Review: With or Without You

With or Without You
By Caroline Leavitt
Published August 4, 2020 by Algonquin Books

Publisher’s summary:
After almost twenty years together, Stella and Simon are starting to run into problems. An up-and-coming rock musician when they first met, Simon has been clinging to dreams of fame even as the possibility of it has grown dimmer, and now that his band might finally be on the brink again, he wants to go on the road, leaving Stella behind. But when she falls into a coma on the eve of his departure, he has to make a choice between stardom and his wife—and when she wakes a different person, with an incredible artistic talent of her own, the two of them must examine what it is that they really want.

Unapologetically honest and intimately written, With or Without You is a contemporary story of what happens to relationships as the people in them change, whether slowly or in one cataclysmic swoop.

With or Without You is a beautifully written book about a trio of slightly broken people facing crisis points in their lives.

Simon and Stella have been a couple for 20 years. She wants to get married and have a baby, but Simon is still pursuing his dreams of rockstardom. The night before he’s leavitt_jkt.inddsupposed to leave for a tour that could jumpstart his band’s career, Stella slips into a coma. Simon abandons the trip and stays by Stella’s side. As he navigates his life with Stella’s precarious condition, he finds himself growing close to Stella’s best friend, a doctor named Libby. When Stella emerges from her coma, her personality has changed and she is now a talented artist who can see into people’s souls when she draws them.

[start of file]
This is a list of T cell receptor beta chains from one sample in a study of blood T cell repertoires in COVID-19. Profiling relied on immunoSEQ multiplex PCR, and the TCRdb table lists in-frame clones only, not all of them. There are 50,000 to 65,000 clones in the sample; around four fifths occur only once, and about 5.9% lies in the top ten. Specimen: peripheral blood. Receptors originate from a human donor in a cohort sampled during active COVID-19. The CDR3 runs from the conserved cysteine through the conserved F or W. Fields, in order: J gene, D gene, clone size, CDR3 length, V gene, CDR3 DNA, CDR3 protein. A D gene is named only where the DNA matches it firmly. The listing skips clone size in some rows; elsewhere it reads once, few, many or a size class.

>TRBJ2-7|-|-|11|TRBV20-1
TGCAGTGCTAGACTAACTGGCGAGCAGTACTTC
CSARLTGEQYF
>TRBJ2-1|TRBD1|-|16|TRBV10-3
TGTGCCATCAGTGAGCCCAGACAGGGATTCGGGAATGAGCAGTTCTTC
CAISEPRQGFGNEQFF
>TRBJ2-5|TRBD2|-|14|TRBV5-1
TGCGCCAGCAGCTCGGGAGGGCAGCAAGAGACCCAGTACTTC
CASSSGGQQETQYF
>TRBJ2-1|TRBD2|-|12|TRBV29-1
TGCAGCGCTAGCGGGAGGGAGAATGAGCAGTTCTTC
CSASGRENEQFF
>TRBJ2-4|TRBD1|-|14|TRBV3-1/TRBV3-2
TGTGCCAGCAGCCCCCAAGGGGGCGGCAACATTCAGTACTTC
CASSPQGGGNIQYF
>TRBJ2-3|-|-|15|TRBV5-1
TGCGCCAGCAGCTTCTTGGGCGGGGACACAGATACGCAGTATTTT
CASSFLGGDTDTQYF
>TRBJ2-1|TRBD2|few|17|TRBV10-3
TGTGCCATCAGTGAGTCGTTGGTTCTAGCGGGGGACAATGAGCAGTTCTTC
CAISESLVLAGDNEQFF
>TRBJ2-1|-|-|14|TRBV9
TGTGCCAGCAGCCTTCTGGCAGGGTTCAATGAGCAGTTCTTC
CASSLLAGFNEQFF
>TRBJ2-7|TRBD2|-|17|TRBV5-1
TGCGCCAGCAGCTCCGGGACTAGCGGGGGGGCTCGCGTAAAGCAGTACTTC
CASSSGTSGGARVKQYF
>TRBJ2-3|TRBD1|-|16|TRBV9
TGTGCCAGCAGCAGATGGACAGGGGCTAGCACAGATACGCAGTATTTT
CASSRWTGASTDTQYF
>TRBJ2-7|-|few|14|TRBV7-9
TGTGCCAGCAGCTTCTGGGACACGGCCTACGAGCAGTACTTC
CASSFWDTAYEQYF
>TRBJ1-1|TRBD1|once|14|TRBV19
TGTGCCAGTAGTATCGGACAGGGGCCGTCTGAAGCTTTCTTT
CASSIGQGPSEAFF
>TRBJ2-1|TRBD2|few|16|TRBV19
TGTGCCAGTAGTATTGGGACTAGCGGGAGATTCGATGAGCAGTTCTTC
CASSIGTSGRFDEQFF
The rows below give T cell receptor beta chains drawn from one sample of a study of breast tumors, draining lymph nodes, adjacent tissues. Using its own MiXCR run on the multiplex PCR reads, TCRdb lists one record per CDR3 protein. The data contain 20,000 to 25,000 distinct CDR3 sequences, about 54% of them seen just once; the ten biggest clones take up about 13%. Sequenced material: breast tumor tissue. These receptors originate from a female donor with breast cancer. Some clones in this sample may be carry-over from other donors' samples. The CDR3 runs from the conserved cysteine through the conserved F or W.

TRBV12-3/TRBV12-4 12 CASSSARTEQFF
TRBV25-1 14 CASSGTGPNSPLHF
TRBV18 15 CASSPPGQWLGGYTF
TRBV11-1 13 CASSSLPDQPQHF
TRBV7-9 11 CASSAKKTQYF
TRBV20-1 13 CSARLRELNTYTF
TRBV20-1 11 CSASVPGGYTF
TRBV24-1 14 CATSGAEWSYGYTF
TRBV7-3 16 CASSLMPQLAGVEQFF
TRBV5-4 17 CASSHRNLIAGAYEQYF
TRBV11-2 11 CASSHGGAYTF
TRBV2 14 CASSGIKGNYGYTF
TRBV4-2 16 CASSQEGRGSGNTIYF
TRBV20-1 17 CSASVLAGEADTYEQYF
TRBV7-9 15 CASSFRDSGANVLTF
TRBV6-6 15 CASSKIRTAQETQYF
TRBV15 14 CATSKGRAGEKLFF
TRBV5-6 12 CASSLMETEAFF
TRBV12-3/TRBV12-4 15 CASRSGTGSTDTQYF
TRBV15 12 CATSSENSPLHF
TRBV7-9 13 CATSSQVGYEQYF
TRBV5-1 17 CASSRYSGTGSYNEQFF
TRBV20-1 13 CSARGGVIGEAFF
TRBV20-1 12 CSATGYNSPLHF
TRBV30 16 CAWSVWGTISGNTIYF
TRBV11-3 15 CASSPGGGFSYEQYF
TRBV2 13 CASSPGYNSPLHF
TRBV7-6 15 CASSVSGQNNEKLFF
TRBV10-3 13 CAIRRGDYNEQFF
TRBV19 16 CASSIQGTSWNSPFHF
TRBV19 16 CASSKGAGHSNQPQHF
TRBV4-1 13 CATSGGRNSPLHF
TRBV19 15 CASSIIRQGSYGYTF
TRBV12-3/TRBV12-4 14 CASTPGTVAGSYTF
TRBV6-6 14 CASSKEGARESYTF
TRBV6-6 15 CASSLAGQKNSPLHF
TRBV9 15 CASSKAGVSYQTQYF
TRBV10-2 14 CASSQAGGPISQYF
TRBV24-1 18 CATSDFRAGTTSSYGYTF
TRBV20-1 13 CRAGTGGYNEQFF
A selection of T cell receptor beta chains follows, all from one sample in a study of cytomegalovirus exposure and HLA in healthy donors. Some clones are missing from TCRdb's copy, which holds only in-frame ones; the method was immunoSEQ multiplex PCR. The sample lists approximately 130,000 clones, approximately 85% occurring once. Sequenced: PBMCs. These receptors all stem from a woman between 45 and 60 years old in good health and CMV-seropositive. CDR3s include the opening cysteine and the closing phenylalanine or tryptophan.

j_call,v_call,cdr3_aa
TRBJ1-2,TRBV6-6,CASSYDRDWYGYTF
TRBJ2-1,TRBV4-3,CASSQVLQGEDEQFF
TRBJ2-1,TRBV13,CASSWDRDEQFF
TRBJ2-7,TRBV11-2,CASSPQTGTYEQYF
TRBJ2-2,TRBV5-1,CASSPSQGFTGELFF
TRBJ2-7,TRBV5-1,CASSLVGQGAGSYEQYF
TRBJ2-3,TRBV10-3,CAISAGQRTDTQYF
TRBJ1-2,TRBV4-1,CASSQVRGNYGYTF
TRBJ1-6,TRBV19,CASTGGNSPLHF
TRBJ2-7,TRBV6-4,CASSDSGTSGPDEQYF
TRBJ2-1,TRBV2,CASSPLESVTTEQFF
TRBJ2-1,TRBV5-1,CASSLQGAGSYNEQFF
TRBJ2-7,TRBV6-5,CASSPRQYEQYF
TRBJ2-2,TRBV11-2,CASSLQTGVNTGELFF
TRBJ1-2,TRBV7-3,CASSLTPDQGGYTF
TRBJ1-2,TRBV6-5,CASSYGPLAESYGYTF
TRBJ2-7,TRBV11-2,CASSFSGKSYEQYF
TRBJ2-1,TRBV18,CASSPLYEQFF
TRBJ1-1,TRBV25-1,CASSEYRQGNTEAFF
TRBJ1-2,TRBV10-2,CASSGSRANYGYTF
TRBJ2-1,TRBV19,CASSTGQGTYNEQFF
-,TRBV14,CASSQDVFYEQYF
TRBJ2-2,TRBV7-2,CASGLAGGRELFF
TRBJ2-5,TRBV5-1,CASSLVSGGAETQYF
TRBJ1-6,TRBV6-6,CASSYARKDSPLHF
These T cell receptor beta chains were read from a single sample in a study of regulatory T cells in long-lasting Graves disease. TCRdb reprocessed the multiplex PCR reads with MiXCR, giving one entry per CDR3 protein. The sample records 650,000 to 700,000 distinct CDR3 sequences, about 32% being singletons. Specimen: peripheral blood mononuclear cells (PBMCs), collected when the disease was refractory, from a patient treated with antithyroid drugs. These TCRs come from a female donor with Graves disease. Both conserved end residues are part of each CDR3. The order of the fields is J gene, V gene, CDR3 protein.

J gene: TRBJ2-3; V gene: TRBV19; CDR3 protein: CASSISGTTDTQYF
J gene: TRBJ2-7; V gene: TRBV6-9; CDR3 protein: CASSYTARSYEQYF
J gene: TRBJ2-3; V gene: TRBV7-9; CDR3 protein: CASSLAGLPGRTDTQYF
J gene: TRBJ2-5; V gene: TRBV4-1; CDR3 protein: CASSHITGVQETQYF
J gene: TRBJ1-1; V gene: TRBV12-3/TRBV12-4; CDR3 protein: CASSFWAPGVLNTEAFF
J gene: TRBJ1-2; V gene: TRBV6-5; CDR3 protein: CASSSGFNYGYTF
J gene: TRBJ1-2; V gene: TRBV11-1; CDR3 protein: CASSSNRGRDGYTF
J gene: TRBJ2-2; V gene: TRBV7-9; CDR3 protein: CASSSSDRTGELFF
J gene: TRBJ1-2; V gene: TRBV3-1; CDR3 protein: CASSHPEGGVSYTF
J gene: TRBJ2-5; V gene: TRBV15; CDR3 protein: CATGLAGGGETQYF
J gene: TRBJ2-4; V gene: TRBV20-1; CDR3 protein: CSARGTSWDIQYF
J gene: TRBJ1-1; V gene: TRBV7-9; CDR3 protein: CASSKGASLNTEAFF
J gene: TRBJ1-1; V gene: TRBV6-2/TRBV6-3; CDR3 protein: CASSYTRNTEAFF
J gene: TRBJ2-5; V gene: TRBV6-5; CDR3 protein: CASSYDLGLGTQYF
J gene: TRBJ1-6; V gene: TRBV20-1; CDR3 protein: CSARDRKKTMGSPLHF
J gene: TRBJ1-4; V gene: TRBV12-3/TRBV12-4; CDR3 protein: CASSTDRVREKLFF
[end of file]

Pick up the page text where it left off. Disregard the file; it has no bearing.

This was such a gripping book. I really felt for Stella. She comes out of the coma sort of lost. She was a dedicated nurse before, but now art is the only thing that brings her comfort. She tries to find her way back to Simon, but she’s just not the same person anymore. And Simon, who’s a bit of a manchild, is forced to pull himself together. His band moves on without him, and he gets a job. And then there’s Libby, who’s great at her job, but not so great at life. She’s Stella’s best friend, and although she initially doesn’t like Simon, they grown close as they bond over their shared love (and worry) for Stella.